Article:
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Microsoft "learning" from WGA failures, but the lesson should be: kill it
Written by Daniel   
Monday, 26 November 2007 10:23
Microsoft "learning" from WGA failures, but the lesson should be: kill it
ARS Technica
By Jeremy Reimer | Published: November 26, 2007 - 10:03AM CT

The introduction of Microsoft's Windows Genuine Advantage (WGA) anti-piracy program was met with emotions ranging from indifference to outright anger by legitimate Windows users. Certainly those who were falsely accused of pirating Windows had something to be upset about, as did the people who suffered from the service being unavailable earlier this year. Even those that have not been caught in the WGA snare are uncomfortable with it: the idea of a low-level system process watching your system for signs of piracy so it can reduce the functionality of your system is just a little Orwellian. Microsoft's Alex Kochis, a Senior Product Manager on the WGA team, has posted an apology of sorts on the official WGA blog for this summer's failures. While stopping short of delivering an absolute promise that another WGA outage will never happen, Kochis said that the team had been "taking another hard look at our operations" and that they have been "taking steps" to prevent a similar outage in the future.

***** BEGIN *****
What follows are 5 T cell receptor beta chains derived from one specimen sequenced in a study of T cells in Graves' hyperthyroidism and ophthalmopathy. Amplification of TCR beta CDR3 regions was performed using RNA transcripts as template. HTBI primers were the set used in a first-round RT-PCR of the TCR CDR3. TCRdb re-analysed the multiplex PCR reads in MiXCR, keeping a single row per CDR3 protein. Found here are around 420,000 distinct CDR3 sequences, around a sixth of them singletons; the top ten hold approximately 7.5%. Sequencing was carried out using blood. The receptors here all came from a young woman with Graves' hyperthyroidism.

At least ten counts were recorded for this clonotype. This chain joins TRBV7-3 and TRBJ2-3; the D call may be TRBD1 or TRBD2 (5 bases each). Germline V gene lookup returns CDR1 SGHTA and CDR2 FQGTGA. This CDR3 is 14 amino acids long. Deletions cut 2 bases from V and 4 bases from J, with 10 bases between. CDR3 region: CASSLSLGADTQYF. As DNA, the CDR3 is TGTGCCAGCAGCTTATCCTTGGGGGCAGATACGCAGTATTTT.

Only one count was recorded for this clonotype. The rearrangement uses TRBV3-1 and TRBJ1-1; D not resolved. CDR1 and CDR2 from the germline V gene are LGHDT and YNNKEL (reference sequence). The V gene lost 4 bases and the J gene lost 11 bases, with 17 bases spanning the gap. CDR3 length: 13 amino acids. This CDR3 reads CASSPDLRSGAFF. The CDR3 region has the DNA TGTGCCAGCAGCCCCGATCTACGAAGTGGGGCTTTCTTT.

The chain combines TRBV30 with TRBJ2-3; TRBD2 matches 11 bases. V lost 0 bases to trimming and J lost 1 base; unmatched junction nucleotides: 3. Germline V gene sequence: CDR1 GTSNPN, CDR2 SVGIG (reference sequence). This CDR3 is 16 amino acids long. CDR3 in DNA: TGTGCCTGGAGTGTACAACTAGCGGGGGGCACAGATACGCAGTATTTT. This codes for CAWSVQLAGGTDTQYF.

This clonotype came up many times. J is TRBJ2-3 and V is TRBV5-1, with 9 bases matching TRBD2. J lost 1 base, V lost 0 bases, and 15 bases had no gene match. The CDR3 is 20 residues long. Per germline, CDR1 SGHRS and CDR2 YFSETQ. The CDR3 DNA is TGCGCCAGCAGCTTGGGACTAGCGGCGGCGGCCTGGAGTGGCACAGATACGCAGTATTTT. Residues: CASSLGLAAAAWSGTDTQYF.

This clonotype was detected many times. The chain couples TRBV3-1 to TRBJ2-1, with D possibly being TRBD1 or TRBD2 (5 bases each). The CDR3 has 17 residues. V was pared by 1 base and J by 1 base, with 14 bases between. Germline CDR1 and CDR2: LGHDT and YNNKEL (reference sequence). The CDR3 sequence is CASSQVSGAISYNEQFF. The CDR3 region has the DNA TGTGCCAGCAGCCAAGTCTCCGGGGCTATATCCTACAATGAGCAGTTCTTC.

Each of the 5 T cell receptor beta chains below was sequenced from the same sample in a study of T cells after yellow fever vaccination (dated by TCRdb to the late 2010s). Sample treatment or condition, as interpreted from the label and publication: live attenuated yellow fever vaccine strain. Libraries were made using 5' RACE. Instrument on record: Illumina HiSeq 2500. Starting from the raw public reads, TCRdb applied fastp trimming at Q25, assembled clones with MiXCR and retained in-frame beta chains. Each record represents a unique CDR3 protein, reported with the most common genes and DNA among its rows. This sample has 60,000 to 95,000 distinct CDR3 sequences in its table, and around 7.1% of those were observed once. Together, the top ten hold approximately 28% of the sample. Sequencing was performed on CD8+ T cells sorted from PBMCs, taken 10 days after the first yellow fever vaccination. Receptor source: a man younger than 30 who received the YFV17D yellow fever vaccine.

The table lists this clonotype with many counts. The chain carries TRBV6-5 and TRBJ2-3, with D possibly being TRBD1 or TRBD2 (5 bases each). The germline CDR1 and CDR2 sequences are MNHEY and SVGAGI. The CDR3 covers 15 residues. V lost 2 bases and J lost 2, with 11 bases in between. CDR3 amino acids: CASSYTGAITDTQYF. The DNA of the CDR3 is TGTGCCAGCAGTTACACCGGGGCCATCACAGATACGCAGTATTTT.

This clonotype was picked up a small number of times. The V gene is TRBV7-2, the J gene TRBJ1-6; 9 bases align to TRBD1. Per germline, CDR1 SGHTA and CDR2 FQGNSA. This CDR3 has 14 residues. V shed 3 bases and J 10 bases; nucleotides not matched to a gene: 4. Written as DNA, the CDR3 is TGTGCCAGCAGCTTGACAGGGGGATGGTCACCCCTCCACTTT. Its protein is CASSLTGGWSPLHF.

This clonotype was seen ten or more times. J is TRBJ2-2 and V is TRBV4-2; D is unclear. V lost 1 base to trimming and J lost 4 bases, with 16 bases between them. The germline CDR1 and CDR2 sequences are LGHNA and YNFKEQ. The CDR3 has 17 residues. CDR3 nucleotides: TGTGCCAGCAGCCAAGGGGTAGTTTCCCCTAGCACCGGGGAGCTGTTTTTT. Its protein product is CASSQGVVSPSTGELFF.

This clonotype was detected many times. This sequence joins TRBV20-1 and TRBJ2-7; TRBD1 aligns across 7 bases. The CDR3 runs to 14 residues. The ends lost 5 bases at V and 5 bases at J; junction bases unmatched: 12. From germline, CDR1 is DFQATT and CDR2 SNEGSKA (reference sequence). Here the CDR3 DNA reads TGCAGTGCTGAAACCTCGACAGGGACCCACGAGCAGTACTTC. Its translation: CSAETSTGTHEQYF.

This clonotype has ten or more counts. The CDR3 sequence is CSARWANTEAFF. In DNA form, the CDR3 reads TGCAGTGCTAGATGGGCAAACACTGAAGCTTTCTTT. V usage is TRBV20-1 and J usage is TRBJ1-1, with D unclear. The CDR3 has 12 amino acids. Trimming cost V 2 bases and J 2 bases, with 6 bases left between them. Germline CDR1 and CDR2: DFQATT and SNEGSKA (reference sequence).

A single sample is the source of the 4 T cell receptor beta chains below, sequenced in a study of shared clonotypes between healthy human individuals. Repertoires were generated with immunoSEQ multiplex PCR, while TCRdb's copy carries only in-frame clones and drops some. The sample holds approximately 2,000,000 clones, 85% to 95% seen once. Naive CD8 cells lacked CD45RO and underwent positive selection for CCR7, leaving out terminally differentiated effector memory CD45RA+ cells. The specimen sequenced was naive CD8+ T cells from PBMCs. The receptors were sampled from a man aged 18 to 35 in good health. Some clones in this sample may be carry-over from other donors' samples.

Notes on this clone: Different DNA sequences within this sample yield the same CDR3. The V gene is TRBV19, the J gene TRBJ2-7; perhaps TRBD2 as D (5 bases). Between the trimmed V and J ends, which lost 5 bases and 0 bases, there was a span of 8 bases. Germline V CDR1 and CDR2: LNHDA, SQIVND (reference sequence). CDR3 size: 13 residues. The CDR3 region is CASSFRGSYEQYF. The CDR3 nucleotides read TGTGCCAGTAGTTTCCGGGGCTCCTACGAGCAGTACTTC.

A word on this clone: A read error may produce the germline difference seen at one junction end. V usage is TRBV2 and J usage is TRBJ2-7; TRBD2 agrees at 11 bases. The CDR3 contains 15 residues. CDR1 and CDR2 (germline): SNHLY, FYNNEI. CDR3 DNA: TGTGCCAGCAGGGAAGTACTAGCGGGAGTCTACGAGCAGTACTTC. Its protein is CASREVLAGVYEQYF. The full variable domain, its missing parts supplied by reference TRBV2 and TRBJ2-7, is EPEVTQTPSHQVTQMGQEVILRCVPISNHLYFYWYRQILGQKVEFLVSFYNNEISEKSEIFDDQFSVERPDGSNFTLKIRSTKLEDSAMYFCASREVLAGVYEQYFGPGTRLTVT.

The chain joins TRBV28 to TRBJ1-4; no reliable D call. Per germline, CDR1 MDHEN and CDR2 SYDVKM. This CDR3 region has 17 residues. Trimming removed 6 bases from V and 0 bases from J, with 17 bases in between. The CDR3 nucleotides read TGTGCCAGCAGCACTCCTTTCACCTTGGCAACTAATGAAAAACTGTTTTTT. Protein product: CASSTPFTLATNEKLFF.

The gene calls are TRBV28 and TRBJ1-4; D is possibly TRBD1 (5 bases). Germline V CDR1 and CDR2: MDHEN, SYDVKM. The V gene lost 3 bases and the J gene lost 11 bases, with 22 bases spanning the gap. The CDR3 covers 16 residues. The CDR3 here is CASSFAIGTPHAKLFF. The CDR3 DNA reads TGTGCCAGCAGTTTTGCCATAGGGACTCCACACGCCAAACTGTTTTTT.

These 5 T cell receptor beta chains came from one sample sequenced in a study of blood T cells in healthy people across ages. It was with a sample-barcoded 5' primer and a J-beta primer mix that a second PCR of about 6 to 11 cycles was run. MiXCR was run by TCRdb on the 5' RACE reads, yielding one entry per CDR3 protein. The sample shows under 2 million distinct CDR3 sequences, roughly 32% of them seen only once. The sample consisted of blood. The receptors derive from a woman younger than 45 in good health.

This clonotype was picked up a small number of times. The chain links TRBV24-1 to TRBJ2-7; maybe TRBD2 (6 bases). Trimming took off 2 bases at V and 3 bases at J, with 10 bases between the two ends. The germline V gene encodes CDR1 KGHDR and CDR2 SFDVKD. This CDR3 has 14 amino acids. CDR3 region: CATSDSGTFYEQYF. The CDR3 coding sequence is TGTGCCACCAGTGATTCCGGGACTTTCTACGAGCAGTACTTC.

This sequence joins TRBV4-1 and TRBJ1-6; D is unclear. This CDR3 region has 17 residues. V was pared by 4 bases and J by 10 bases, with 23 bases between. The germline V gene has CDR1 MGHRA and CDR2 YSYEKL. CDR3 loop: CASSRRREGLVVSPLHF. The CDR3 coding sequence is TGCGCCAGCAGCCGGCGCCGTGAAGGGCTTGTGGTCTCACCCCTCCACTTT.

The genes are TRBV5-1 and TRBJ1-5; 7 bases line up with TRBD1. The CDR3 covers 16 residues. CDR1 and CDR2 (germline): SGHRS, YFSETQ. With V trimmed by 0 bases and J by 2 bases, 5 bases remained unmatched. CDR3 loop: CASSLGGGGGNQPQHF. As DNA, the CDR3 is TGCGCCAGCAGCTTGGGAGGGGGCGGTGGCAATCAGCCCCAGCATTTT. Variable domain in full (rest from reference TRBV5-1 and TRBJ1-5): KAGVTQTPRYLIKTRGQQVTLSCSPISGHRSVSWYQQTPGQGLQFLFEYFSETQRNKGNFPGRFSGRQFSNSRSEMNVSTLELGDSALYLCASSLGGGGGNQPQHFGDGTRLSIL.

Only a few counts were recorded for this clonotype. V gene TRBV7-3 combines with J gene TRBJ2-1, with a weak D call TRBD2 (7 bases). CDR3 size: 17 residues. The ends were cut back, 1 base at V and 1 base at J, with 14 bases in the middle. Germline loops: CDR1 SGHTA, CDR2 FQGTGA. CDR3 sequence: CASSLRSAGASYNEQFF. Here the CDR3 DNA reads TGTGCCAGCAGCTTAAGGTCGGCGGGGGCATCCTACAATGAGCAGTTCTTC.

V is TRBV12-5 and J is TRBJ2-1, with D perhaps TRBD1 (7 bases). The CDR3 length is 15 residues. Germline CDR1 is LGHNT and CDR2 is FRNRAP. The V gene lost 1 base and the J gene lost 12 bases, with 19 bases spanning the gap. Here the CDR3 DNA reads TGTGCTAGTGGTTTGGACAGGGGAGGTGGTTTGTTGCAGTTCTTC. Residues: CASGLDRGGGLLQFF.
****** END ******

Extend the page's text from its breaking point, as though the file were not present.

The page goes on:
Kochis explained again that the WGA availability issue in August was caused by a faulty upgrade to the system. Because of this, the WGA team has changed the procedure by which they roll out updates in the future (those of you who work in enterprise environments where there are already processes to test new Windows patches before rolling them onto production servers may be permitted a slightly smug grin about now)... More    Comment in the Forums

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